mentioned specifically as five in number (re^rjvrj Kal TreVre a\\a &o~rpa f ir\avT]rai)9 and in the same passage, we for the first time meet with the name Hermes as connected with one of these (ew<r<£opoj/ 8e Kal rbv iepbv 'Ep-{J.OV Xeyopevov). It is not, however, until we come down to the Epinomis, the work of some disciple of Plato, that the whole five are enumerated, each with a distinguishing appellation derived from a god : r*bv rov Kpovov, rhv rov Albs, rbv rov "Apeos, rty rys 'A^>poStT7]s-, tov rov 'Ep/uLov. In the tract, Tlepl K6(rjjt,ov, found among the writings of Aristotle, although probably not from his pen, we are fur­nished with a second set of names — 4>cuVa>j/ for the star of Kronus ; 4>ae'0cur, for that of Zeus ; Tlvp6€is9 for that of Ares ; ^oxr^pos, for that of Aphrodite ; ZSTiAgcoy, for that of Hermes ; and these seem to have been the ordinary designations employed by men of science. It is here stated also, that Tlvpoeis was by some termed the star of Herakles, and that SriAgcoi' was by some termed the star of Apollo. Pliny gives additional variations, for in his list they are catalogued as sidus, Jovis, martis s. herculis, veneris s. junonis s. isidis s. matris deum (Lucifer, Vesper), mer-curi s. apollinis ; and these may be still farther increased from Achilles Tatius, the grammarians and the lexicographers.

The Earth being generally regarded as the centre of the Universe, the Moon was believed to be nearest to it, then the Sun, Venus, and Mercury ; beyond these was Mars, beyond Mars was Jupiter, beyond Jupiter was Saturnus, the fixed stars being the most remote of all. But while astronomers for the most part agreed in placing the Sun, Venus, and Mercury between the Moon and Mars, tho greatest diversity of opinion obtained with regard to their relative position. According to some, the Sun was the nearest of the three to the Earth, ac­cording to others the most distant, while a third set of philosophers assigned to it the middle place between Venus and Mercury. In like manner, some supposed that Mercury was nearer to the Earth than Venus, others the Reverse, and every possible combination of the three bodies was ex­hausted.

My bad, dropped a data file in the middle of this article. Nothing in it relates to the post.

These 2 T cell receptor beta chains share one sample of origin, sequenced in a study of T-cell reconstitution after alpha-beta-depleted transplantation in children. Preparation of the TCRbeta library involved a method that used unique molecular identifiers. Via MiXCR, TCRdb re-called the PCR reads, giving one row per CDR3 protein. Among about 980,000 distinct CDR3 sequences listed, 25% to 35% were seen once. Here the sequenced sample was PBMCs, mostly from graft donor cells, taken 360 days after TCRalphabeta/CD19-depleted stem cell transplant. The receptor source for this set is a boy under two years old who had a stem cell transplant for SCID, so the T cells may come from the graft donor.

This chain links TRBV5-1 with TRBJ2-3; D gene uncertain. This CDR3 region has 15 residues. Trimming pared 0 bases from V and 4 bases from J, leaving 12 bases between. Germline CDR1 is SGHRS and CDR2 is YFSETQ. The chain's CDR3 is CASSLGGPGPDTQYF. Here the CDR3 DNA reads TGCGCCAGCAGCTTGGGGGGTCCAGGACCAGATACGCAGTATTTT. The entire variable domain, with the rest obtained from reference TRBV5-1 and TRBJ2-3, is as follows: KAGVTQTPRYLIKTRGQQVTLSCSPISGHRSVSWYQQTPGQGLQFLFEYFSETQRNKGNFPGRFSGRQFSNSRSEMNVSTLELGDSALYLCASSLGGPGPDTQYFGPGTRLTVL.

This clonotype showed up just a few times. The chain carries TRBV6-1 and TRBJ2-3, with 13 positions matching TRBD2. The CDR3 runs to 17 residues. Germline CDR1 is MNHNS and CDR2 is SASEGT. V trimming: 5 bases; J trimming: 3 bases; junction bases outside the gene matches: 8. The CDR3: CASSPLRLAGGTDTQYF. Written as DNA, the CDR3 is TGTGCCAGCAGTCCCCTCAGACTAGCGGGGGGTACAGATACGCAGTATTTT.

Saturnus was believed to perform a complete revolution in thirty solar years, Jupiter in twelve, calculations approaching very nearly to the truth. The period of Mars was fixed at two years, a de­termination less accurate than the two former, but not very wide of the truth. As to Venus and Mercury, not even an approximation was made, for they were both believed to perform their revolution in exactly, or very nearly the same time as the Sun : Pliny, who affects great precision in this matter, fixes 348 days for Venus, and 339 days for Mercury.

Saturnus being thus removed to a great distance from the source of heat was naturally viewed as possessing a cold and icy character (gelidae ac rigentis naturae —frigida stella Saturni), Mars, on the other hand, as of a hot and fiery nature, while Jupiter which lay between them enjoyed a temperature made up by the combination of the extremes. The astrologers caught up these notions, and uniting them with the legends of mythology, adapted them to their own purpose, uniformly representing the influence of Saturnus as malign, and that of Jupiter as propitious.

Haec tamen "ignorat, quid sidus triste minetur

Saturni. Juv. vi. 569.